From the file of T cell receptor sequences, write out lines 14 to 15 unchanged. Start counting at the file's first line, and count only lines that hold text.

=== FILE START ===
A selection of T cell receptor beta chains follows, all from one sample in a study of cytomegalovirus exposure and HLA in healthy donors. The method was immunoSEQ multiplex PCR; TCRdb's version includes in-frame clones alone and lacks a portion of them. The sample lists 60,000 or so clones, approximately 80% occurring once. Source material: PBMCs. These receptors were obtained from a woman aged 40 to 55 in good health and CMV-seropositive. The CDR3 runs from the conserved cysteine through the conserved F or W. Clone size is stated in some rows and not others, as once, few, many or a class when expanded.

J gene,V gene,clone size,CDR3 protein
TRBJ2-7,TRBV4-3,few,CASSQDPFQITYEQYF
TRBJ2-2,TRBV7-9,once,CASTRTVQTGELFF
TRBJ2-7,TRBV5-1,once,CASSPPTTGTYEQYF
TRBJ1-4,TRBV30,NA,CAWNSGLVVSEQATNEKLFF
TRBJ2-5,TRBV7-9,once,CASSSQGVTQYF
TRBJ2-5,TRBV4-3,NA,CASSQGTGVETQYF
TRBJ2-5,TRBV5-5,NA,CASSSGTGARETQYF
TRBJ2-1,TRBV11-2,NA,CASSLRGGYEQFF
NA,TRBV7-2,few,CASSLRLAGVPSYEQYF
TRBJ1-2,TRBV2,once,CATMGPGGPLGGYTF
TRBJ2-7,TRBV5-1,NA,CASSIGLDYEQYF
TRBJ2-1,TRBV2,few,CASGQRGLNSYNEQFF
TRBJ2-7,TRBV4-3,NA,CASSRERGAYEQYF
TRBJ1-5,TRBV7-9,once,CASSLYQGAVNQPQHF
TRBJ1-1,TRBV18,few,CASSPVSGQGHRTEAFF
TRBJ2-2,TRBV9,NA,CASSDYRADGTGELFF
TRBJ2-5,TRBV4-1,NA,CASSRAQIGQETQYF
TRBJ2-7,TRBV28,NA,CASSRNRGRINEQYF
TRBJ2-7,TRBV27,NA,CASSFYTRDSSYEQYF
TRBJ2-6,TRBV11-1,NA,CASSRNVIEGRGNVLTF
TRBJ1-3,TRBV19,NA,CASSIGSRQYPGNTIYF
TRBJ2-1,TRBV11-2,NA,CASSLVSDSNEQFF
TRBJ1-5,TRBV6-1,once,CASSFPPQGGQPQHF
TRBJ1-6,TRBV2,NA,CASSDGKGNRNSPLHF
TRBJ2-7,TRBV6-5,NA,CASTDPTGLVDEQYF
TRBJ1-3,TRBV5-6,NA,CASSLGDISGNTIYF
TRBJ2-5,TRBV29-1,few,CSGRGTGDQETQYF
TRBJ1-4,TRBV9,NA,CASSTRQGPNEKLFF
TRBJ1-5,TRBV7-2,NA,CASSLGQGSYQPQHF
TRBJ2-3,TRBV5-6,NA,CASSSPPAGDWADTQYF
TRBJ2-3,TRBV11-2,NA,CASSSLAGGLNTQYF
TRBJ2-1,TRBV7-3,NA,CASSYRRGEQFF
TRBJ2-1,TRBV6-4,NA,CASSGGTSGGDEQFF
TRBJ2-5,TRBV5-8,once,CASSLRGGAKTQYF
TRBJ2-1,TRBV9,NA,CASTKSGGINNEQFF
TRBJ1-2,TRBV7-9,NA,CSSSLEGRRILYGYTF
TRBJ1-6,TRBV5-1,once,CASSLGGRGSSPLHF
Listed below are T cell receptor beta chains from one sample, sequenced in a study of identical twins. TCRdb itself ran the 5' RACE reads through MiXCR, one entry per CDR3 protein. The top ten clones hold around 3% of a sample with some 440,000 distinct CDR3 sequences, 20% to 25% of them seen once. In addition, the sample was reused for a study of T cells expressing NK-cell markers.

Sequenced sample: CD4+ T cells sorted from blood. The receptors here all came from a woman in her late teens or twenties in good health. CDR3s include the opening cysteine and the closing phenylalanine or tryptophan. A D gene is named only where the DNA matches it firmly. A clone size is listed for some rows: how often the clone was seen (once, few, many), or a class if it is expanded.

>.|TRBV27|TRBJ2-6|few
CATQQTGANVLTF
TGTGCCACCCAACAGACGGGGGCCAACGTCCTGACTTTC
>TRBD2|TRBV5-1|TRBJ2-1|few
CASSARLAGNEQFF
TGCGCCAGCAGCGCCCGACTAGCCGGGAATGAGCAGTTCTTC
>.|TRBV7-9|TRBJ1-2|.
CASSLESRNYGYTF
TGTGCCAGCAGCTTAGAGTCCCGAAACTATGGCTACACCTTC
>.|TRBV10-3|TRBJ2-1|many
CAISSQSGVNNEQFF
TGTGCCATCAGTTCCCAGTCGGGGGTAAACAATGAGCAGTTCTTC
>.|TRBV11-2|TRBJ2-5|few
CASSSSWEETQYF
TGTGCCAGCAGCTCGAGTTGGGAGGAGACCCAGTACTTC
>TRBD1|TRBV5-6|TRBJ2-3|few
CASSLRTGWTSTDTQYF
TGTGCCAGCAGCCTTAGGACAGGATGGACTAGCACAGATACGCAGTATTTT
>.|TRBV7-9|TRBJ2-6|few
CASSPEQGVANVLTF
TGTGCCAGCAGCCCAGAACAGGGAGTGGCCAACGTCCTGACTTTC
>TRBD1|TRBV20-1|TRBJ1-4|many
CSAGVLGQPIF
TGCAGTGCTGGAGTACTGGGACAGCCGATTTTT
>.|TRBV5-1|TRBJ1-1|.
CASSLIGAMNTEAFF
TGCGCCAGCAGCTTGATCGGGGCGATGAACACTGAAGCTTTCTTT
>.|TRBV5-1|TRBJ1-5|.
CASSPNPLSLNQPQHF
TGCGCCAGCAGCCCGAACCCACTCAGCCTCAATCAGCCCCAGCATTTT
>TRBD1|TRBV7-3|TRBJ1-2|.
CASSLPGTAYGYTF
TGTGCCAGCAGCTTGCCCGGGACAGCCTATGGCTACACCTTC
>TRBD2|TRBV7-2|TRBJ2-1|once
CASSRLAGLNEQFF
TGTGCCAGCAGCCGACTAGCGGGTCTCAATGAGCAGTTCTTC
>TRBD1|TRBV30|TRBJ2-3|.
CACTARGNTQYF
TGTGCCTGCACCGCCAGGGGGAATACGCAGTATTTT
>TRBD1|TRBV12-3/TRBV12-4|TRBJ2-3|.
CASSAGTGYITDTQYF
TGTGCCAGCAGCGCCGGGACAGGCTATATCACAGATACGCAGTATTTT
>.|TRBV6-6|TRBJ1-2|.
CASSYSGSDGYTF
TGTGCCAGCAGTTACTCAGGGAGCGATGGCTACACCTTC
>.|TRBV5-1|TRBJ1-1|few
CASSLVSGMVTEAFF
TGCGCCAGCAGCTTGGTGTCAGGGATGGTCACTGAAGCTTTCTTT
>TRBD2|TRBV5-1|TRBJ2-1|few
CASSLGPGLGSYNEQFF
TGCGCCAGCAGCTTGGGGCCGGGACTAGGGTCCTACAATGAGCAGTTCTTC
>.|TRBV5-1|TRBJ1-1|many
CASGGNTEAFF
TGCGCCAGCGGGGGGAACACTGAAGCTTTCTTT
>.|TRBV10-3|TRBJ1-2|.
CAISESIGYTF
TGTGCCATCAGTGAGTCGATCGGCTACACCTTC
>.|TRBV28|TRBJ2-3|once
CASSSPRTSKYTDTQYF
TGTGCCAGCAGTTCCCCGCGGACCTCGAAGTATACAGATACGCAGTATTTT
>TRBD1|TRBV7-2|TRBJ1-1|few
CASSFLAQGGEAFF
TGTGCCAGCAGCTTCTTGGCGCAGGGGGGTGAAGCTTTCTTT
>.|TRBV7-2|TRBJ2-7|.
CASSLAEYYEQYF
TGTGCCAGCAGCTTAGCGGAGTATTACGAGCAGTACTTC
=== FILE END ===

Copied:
TRBJ2-1,TRBV2,few,CASGQRGLNSYNEQFF
TRBJ2-7,TRBV4-3,NA,CASSRERGAYEQYF